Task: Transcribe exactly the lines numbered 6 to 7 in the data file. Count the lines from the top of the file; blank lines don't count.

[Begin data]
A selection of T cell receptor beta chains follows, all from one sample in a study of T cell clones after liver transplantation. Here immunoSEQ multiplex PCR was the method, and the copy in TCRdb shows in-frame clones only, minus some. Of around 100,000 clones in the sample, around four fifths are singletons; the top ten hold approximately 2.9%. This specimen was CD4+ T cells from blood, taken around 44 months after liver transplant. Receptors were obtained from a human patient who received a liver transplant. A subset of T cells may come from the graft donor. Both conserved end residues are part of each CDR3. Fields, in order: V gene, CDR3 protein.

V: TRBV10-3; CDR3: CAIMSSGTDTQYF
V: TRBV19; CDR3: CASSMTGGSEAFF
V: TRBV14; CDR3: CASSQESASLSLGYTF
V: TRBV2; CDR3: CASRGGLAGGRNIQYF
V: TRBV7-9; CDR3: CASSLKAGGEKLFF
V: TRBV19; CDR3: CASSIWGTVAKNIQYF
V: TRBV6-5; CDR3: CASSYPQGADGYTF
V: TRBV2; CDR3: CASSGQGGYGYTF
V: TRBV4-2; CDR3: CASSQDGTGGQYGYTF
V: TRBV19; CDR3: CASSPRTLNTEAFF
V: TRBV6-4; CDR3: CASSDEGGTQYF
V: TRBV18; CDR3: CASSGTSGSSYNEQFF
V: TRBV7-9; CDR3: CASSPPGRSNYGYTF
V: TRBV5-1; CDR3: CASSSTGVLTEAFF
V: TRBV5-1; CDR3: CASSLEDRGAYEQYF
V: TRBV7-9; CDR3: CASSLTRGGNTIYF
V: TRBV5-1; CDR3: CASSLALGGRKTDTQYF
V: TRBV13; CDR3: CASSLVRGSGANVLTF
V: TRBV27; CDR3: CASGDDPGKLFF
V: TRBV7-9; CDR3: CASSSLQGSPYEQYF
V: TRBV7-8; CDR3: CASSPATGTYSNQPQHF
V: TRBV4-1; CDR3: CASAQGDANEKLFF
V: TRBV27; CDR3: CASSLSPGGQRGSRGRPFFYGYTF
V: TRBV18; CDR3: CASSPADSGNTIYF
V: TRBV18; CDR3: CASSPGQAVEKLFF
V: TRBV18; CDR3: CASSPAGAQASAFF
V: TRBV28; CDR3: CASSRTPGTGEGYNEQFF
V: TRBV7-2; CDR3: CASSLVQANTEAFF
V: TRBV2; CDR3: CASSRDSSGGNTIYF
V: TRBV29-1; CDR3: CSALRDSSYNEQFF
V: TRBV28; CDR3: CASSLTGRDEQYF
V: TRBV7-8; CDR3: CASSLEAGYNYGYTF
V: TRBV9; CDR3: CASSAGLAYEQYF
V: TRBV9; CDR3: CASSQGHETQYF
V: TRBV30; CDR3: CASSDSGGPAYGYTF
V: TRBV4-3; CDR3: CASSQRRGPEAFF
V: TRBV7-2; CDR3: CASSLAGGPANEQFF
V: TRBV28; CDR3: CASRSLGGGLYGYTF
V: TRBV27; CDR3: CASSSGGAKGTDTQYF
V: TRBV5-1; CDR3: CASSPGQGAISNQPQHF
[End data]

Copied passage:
V: TRBV7-9; CDR3: CASSLKAGGEKLFF
V: TRBV19; CDR3: CASSIWGTVAKNIQYF